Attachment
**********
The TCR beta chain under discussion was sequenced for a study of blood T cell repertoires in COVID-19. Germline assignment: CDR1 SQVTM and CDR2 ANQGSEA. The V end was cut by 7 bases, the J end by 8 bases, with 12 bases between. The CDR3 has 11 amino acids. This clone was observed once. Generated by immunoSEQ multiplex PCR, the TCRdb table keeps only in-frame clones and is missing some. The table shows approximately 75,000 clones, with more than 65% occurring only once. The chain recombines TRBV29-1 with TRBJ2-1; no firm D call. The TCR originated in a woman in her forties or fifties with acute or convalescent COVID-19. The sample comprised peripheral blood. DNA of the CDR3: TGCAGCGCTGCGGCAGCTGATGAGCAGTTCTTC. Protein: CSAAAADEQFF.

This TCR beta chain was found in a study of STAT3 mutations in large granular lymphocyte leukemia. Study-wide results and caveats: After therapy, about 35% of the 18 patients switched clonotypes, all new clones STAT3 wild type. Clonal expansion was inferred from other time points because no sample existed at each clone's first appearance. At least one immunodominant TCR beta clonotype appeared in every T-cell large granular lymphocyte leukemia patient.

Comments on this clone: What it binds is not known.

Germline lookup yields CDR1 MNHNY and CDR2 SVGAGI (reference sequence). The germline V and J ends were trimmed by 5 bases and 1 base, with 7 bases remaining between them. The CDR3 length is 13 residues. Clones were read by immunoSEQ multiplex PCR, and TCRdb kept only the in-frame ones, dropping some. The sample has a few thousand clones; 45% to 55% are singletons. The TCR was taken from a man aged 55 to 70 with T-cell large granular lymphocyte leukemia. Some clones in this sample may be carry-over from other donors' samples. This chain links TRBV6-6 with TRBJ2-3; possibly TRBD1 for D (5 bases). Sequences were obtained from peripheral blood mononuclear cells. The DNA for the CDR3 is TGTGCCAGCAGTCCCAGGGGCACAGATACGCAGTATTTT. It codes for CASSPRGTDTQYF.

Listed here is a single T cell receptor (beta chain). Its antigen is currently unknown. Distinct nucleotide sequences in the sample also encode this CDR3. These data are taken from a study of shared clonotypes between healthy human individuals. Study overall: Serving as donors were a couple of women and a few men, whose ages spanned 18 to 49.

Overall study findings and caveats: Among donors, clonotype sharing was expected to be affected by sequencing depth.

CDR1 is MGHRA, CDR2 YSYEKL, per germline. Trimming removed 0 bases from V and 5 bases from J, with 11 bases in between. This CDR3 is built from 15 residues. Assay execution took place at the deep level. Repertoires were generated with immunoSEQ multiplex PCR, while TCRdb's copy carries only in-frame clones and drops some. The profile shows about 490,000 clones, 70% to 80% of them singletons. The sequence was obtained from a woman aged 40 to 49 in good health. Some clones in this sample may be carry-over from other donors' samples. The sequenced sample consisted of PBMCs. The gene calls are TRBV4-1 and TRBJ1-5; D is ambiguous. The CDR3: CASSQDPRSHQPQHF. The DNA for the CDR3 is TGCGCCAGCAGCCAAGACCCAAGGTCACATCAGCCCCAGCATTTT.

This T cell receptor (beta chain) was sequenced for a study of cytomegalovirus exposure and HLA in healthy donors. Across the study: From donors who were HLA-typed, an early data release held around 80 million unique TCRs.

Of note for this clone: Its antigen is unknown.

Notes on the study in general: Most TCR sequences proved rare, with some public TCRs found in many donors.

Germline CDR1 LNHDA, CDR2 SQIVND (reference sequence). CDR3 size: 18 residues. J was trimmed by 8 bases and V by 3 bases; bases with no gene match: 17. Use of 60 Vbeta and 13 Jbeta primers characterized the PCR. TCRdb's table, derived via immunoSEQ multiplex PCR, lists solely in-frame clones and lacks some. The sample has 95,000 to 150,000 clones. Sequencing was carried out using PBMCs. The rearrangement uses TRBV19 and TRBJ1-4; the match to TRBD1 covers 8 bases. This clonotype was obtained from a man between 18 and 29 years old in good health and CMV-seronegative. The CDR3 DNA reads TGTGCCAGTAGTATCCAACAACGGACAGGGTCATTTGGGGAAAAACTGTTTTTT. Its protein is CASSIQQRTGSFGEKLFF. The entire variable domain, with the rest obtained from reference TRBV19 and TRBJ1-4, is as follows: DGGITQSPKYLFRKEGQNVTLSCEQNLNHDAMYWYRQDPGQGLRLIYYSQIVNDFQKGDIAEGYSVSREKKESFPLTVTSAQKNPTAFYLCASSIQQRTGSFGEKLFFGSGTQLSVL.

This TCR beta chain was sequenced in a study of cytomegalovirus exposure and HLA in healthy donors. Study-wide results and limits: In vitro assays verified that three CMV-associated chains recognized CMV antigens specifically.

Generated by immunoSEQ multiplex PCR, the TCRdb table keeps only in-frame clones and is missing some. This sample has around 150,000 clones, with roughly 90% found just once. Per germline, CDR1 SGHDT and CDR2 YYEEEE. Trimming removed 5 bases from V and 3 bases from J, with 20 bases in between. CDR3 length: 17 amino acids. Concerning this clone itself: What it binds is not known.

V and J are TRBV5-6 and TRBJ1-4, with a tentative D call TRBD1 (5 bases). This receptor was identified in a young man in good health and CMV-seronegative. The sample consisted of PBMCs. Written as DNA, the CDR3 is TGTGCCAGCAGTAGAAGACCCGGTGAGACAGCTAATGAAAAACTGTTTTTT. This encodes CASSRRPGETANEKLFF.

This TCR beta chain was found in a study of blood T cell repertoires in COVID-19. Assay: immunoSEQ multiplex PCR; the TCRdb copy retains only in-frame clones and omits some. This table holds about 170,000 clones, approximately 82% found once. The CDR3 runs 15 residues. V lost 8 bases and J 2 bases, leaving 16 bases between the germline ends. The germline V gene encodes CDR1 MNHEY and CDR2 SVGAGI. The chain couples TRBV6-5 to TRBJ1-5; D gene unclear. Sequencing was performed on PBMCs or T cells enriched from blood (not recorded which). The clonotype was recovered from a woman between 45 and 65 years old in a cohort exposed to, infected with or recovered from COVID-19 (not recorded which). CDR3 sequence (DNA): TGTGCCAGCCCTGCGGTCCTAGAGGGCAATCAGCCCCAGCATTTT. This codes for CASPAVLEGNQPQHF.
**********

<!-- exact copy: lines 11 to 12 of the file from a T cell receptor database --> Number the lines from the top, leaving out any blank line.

Germline CDR1 LNHDA, CDR2 SQIVND (reference sequence). CDR3 size: 18 residues. J was trimmed by 8 bases and V by 3 bases; bases with no gene match: 17. Use of 60 Vbeta and 13 Jbeta primers characterized the PCR. TCRdb's table, derived via immunoSEQ multiplex PCR, lists solely in-frame clones and lacks some. The sample has 95,000 to 150,000 clones. Sequencing was carried out using PBMCs. The rearrangement uses TRBV19 and TRBJ1-4; the match to TRBD1 covers 8 bases. This clonotype was obtained from a man between 18 and 29 years old in good health and CMV-seronegative. The CDR3 DNA reads TGTGCCAGTAGTATCCAACAACGGACAGGGTCATTTGGGGAAAAACTGTTTTTT. Its protein is CASSIQQRTGSFGEKLFF. The entire variable domain, with the rest obtained from reference TRBV19 and TRBJ1-4, is as follows: DGGITQSPKYLFRKEGQNVTLSCEQNLNHDAMYWYRQDPGQGLRLIYYSQIVNDFQKGDIAEGYSVSREKKESFPLTVTSAQKNPTAFYLCASSIQQRTGSFGEKLFFGSGTQLSVL.

This TCR beta chain was sequenced in a study of cytomegalovirus exposure and HLA in healthy donors. Study-wide results and limits: In vitro assays verified that three CMV-associated chains recognized CMV antigens specifically.